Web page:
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image SM 39/3/9

Reference number

SM 39/3/9

Purpose

[3] Design for basement floor

Aspect

Plan of the Basement

Scale

bar scale of ¼ inch to 1 foot

Inscribed

as above, a.a. make the piers equal, rooms labelled: Sub hall, House Keeper, Wine Cellar, Staircase, Kitchen, Scullery, Pantry, Beer Cellar, Lobby, Ser[van]ts / Necessary, Area and dimensions given

Signed and dated

Lincolns Inn Fields June 22d 1797

Medium and dimensions

Pen, light red and yellow washes, pricked for transfer on wove paper with one fold mark (665 x 551)

Hand

The office Day Book for 22 June 1797 has (under Colonel Graham) Jeans / Seward / Good - that is:
Thomas Jeans (c.1775 - 1866), pupil August 1792 - 25 August 1797
Henry Hake Seward (1778 - 1848), pupil and assistant May 1794 - September 1808
Henry Joseph Good (1775 - 1857), pupil January 1795 - January 1799

Notes

The kitchen is marked 19:3¾ wide and 17:3¾ long, the basement walls are 1:10½ thick.The secondary stair on the left-hand side is a quarter-turn with winders, the principal stair is geometric on plan and top-lit. The pantry, beer cellar and water closet are single storey but these with the small, L-shaped area were done away with in the subsequent plan (drawing [4]) in favour of a court or garden of 17 feet 1½ inches from front to back. The later working drawings for the finishing of the rooms ([21] - [39]) show that access from the back rooms was from a door on the right-hand side so evidently there was a decision at some point in the design process to move the back stair to the opposite side.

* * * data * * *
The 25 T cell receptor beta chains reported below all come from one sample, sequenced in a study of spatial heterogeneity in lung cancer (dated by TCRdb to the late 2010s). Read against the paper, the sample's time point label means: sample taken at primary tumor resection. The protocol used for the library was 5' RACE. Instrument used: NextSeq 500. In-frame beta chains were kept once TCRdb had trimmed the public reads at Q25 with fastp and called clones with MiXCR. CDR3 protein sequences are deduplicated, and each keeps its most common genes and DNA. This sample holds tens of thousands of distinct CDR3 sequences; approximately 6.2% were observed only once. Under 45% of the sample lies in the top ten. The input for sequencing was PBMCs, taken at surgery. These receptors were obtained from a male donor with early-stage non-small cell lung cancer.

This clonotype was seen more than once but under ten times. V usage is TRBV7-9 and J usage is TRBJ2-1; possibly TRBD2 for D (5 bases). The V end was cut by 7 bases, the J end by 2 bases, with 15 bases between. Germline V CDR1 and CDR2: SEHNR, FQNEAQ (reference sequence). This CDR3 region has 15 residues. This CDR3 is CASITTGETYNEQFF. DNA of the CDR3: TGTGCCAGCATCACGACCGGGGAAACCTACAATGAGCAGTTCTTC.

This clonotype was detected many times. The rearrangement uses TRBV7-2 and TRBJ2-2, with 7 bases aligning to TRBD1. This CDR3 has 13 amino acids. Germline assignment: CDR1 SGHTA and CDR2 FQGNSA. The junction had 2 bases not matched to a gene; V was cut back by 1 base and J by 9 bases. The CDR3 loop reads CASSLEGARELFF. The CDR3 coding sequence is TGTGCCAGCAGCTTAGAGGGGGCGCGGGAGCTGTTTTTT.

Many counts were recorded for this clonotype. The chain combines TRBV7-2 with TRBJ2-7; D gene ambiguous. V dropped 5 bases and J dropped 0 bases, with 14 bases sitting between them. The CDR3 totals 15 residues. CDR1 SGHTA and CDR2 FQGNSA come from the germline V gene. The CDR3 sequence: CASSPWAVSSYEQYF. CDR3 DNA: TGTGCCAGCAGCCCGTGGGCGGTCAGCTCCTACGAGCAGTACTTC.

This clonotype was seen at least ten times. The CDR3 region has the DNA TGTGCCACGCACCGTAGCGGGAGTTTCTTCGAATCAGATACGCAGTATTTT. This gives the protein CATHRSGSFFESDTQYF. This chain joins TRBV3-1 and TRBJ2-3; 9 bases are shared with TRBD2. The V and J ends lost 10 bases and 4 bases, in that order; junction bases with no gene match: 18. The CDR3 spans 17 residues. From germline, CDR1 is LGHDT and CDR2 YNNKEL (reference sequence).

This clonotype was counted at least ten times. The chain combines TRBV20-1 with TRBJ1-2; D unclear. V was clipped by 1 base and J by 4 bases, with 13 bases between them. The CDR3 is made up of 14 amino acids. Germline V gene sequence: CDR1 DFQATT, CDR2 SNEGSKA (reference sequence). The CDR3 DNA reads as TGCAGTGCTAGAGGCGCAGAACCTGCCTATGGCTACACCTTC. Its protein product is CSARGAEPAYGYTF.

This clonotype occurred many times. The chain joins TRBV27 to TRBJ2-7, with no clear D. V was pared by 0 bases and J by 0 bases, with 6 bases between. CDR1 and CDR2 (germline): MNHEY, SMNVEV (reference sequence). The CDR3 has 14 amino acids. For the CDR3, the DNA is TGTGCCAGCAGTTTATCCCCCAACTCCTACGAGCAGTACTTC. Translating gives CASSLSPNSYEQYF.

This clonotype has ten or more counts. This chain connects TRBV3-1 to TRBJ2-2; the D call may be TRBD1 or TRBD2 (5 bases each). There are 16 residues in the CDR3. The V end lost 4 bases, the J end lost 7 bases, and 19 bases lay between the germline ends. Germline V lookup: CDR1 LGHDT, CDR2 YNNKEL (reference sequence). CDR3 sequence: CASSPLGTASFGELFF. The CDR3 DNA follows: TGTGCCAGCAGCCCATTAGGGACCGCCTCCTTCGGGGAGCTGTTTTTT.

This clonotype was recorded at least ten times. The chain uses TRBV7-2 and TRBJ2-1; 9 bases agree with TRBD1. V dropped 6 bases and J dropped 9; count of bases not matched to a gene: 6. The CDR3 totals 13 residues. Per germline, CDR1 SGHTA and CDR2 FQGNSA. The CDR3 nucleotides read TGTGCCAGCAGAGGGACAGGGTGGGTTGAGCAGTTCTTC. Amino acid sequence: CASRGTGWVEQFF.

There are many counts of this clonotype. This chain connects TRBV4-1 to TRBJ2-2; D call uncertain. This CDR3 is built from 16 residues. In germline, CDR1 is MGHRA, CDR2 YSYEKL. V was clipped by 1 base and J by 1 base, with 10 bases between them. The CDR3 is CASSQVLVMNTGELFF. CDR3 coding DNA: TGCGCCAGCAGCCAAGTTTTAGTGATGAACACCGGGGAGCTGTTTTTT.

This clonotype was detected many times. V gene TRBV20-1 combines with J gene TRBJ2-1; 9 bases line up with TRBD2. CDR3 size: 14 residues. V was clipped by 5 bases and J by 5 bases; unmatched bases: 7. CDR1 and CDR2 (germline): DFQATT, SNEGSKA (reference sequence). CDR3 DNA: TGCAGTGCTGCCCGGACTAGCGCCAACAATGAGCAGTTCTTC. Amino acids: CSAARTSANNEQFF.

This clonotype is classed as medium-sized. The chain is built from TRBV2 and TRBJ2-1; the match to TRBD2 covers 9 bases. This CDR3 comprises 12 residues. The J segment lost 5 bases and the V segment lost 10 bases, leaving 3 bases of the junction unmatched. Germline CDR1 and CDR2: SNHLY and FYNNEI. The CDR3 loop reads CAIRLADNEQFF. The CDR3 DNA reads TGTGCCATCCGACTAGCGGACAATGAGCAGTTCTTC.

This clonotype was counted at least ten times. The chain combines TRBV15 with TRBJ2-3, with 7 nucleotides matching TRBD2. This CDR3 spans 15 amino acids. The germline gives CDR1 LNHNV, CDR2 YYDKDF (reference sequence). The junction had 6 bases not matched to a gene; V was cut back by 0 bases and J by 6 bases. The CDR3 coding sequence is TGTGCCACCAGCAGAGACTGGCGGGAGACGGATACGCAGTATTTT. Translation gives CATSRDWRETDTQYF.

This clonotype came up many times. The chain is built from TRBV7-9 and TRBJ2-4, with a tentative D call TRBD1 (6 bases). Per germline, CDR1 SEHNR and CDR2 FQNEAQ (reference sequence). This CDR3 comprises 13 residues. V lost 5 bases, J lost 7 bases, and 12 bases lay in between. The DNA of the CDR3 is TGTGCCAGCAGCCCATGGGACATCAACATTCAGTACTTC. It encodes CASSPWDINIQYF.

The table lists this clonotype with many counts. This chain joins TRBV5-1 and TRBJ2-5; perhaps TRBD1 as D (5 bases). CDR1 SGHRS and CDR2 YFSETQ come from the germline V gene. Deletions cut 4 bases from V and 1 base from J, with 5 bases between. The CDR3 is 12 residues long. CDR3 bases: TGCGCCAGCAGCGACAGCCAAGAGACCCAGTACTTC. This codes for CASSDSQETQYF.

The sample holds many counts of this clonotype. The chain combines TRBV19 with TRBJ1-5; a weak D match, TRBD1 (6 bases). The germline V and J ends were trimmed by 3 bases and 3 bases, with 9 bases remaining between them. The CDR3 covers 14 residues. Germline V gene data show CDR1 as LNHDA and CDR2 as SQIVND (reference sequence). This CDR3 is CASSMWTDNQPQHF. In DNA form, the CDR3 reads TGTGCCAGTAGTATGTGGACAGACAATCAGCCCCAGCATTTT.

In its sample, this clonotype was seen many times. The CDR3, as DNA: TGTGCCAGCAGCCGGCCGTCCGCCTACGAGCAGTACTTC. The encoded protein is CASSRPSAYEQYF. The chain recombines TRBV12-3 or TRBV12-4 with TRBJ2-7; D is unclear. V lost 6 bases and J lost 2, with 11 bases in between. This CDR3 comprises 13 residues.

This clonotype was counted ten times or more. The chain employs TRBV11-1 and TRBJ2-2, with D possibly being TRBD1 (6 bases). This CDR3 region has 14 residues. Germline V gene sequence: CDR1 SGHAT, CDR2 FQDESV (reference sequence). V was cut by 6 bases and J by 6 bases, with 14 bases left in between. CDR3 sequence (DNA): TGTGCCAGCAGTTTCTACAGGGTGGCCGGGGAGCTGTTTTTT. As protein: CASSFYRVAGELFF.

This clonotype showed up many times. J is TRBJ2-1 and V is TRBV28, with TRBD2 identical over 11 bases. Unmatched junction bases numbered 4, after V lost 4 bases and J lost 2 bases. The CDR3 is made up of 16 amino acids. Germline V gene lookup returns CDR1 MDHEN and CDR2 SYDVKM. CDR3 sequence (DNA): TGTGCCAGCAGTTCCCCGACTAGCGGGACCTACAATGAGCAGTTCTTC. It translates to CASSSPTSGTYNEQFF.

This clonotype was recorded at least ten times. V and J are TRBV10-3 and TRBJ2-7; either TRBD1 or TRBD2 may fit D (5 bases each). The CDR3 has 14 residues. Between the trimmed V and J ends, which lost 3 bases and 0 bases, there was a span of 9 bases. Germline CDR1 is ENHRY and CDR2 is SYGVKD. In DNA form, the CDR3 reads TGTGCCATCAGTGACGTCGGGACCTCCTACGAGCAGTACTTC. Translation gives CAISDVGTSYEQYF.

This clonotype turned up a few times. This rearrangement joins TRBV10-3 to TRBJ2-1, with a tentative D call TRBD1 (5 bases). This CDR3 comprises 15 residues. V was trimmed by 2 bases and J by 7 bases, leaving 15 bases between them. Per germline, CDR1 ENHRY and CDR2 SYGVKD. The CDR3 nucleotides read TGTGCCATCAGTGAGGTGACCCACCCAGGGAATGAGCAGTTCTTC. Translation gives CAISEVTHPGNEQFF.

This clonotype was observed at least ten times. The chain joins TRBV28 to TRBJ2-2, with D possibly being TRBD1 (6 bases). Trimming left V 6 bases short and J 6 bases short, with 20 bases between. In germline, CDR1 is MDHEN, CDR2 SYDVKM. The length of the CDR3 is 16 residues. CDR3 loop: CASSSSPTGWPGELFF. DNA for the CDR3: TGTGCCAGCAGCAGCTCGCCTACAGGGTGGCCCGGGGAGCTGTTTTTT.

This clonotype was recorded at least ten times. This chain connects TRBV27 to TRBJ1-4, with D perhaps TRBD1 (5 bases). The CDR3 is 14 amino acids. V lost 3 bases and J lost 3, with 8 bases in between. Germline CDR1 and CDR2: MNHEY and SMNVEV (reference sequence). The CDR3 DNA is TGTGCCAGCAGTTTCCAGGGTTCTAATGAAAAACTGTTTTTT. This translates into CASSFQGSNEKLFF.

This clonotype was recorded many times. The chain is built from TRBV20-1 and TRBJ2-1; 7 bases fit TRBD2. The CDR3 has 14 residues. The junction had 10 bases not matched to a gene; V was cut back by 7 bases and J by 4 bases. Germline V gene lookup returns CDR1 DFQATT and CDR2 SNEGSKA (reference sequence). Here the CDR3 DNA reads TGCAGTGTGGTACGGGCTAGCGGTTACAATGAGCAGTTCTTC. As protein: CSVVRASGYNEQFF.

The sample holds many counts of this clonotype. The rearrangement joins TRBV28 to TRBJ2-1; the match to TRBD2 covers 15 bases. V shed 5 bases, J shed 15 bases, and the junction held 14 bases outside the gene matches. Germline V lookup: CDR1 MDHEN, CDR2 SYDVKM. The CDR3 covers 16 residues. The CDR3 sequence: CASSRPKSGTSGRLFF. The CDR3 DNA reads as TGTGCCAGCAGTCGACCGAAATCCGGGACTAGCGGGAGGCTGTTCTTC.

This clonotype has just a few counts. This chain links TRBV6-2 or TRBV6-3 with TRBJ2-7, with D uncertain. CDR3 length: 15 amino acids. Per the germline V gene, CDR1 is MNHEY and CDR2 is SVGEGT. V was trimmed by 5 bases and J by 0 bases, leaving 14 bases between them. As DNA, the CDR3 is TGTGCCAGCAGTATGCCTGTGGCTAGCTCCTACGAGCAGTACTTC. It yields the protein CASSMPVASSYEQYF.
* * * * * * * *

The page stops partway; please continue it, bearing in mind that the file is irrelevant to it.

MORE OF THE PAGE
Level

Drawing

Digitisation of the Drawings Collection has been made possible through the generosity of the Leon Levy Foundation

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Sir John Soane's collection includes some 30,000 architectural, design and topographical drawings which is a very important resource for scholars worldwide. His was the first architect’s collection to attempt to preserve the best in design for the architectural profession in the future, and it did so by assembling as exemplars surviving drawings by great Renaissance masters and by the leading architects in Britain in the 17th and 18th centuries and his near contemporaries such as Sir William Chambers, Robert Adam and George Dance the Younger. These drawings sit side by side with 9,000 drawings in Soane’s own hand or those of the pupils in his office, covering his early work as a student, his time in Italy and the drawings produced in the course of his architectural practice from 1780 until the 1830s.

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